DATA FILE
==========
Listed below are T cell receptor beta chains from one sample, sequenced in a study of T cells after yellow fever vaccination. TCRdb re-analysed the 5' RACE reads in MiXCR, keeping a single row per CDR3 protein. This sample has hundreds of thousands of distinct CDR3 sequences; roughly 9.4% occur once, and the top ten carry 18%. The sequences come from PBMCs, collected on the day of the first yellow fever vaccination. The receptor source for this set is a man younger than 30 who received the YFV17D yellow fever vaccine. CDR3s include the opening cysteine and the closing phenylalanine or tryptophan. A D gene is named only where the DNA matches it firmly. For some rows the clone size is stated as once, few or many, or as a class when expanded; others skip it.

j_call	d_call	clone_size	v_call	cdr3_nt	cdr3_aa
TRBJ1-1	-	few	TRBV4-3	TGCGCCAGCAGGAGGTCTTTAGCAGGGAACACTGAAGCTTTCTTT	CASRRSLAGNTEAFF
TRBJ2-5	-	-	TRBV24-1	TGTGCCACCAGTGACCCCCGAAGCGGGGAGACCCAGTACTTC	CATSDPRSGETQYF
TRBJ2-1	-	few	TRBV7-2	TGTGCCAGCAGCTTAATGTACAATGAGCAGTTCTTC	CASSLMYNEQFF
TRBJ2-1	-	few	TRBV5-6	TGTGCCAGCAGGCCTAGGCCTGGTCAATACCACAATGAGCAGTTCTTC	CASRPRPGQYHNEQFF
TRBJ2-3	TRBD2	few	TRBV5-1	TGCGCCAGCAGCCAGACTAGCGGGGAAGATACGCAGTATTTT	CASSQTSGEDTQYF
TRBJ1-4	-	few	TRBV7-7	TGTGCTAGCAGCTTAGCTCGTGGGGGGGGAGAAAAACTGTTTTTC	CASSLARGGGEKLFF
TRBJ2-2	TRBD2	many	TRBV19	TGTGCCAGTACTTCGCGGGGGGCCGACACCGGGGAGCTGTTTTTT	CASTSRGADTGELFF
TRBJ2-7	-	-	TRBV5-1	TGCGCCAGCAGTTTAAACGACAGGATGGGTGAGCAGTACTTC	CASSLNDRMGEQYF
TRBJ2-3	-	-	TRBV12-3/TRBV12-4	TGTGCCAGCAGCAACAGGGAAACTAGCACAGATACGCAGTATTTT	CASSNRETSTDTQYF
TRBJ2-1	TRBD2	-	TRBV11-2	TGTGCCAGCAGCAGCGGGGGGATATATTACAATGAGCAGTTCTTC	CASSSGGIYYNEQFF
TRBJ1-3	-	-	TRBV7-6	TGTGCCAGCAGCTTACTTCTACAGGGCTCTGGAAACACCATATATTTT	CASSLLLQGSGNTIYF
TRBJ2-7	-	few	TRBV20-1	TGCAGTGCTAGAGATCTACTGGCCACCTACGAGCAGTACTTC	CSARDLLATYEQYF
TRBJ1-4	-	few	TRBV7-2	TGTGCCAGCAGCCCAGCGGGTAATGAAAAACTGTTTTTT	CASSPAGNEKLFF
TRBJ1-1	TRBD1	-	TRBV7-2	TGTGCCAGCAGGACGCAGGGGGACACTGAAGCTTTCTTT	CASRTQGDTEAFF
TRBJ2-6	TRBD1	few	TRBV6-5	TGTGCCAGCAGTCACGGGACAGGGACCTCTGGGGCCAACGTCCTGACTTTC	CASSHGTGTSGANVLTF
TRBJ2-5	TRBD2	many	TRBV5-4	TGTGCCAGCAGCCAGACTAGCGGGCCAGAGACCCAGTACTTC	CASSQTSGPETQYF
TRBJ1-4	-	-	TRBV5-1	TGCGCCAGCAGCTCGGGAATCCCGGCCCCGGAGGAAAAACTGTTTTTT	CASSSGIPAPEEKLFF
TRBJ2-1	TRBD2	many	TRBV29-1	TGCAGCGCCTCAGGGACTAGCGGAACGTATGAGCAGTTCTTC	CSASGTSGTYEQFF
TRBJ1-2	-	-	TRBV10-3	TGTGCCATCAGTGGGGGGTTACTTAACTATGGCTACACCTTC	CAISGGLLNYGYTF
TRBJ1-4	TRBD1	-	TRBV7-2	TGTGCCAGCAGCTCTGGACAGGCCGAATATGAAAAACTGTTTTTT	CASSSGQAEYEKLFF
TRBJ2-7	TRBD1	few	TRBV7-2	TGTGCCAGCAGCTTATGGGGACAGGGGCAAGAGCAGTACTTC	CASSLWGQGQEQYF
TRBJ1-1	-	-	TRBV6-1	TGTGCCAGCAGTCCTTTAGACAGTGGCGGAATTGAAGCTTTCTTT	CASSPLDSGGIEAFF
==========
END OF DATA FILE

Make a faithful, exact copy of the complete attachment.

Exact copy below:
Listed below are T cell receptor beta chains from one sample, sequenced in a study of T cells after yellow fever vaccination. TCRdb re-analysed the 5' RACE reads in MiXCR, keeping a single row per CDR3 protein. This sample has hundreds of thousands of distinct CDR3 sequences; roughly 9.4% occur once, and the top ten carry 18%. The sequences come from PBMCs, collected on the day of the first yellow fever vaccination. The receptor source for this set is a man younger than 30 who received the YFV17D yellow fever vaccine. CDR3s include the opening cysteine and the closing phenylalanine or tryptophan. A D gene is named only where the DNA matches it firmly. For some rows the clone size is stated as once, few or many, or as a class when expanded; others skip it.

j_call	d_call	clone_size	v_call	cdr3_nt	cdr3_aa
TRBJ1-1	-	few	TRBV4-3	TGCGCCAGCAGGAGGTCTTTAGCAGGGAACACTGAAGCTTTCTTT	CASRRSLAGNTEAFF
TRBJ2-5	-	-	TRBV24-1	TGTGCCACCAGTGACCCCCGAAGCGGGGAGACCCAGTACTTC	CATSDPRSGETQYF
TRBJ2-1	-	few	TRBV7-2	TGTGCCAGCAGCTTAATGTACAATGAGCAGTTCTTC	CASSLMYNEQFF
TRBJ2-1	-	few	TRBV5-6	TGTGCCAGCAGGCCTAGGCCTGGTCAATACCACAATGAGCAGTTCTTC	CASRPRPGQYHNEQFF
TRBJ2-3	TRBD2	few	TRBV5-1	TGCGCCAGCAGCCAGACTAGCGGGGAAGATACGCAGTATTTT	CASSQTSGEDTQYF
TRBJ1-4	-	few	TRBV7-7	TGTGCTAGCAGCTTAGCTCGTGGGGGGGGAGAAAAACTGTTTTTC	CASSLARGGGEKLFF
TRBJ2-2	TRBD2	many	TRBV19	TGTGCCAGTACTTCGCGGGGGGCCGACACCGGGGAGCTGTTTTTT	CASTSRGADTGELFF
TRBJ2-7	-	-	TRBV5-1	TGCGCCAGCAGTTTAAACGACAGGATGGGTGAGCAGTACTTC	CASSLNDRMGEQYF
TRBJ2-3	-	-	TRBV12-3/TRBV12-4	TGTGCCAGCAGCAACAGGGAAACTAGCACAGATACGCAGTATTTT	CASSNRETSTDTQYF
TRBJ2-1	TRBD2	-	TRBV11-2	TGTGCCAGCAGCAGCGGGGGGATATATTACAATGAGCAGTTCTTC	CASSSGGIYYNEQFF
TRBJ1-3	-	-	TRBV7-6	TGTGCCAGCAGCTTACTTCTACAGGGCTCTGGAAACACCATATATTTT	CASSLLLQGSGNTIYF
TRBJ2-7	-	few	TRBV20-1	TGCAGTGCTAGAGATCTACTGGCCACCTACGAGCAGTACTTC	CSARDLLATYEQYF
TRBJ1-4	-	few	TRBV7-2	TGTGCCAGCAGCCCAGCGGGTAATGAAAAACTGTTTTTT	CASSPAGNEKLFF
TRBJ1-1	TRBD1	-	TRBV7-2	TGTGCCAGCAGGACGCAGGGGGACACTGAAGCTTTCTTT	CASRTQGDTEAFF
TRBJ2-6	TRBD1	few	TRBV6-5	TGTGCCAGCAGTCACGGGACAGGGACCTCTGGGGCCAACGTCCTGACTTTC	CASSHGTGTSGANVLTF
TRBJ2-5	TRBD2	many	TRBV5-4	TGTGCCAGCAGCCAGACTAGCGGGCCAGAGACCCAGTACTTC	CASSQTSGPETQYF
TRBJ1-4	-	-	TRBV5-1	TGCGCCAGCAGCTCGGGAATCCCGGCCCCGGAGGAAAAACTGTTTTTT	CASSSGIPAPEEKLFF
TRBJ2-1	TRBD2	many	TRBV29-1	TGCAGCGCCTCAGGGACTAGCGGAACGTATGAGCAGTTCTTC	CSASGTSGTYEQFF
TRBJ1-2	-	-	TRBV10-3	TGTGCCATCAGTGGGGGGTTACTTAACTATGGCTACACCTTC	CAISGGLLNYGYTF
TRBJ1-4	TRBD1	-	TRBV7-2	TGTGCCAGCAGCTCTGGACAGGCCGAATATGAAAAACTGTTTTTT	CASSSGQAEYEKLFF
TRBJ2-7	TRBD1	few	TRBV7-2	TGTGCCAGCAGCTTATGGGGACAGGGGCAAGAGCAGTACTTC	CASSLWGQGQEQYF
TRBJ1-1	-	-	TRBV6-1	TGTGCCAGCAGTCCTTTAGACAGTGGCGGAATTGAAGCTTTCTTT	CASSPLDSGGIEAFF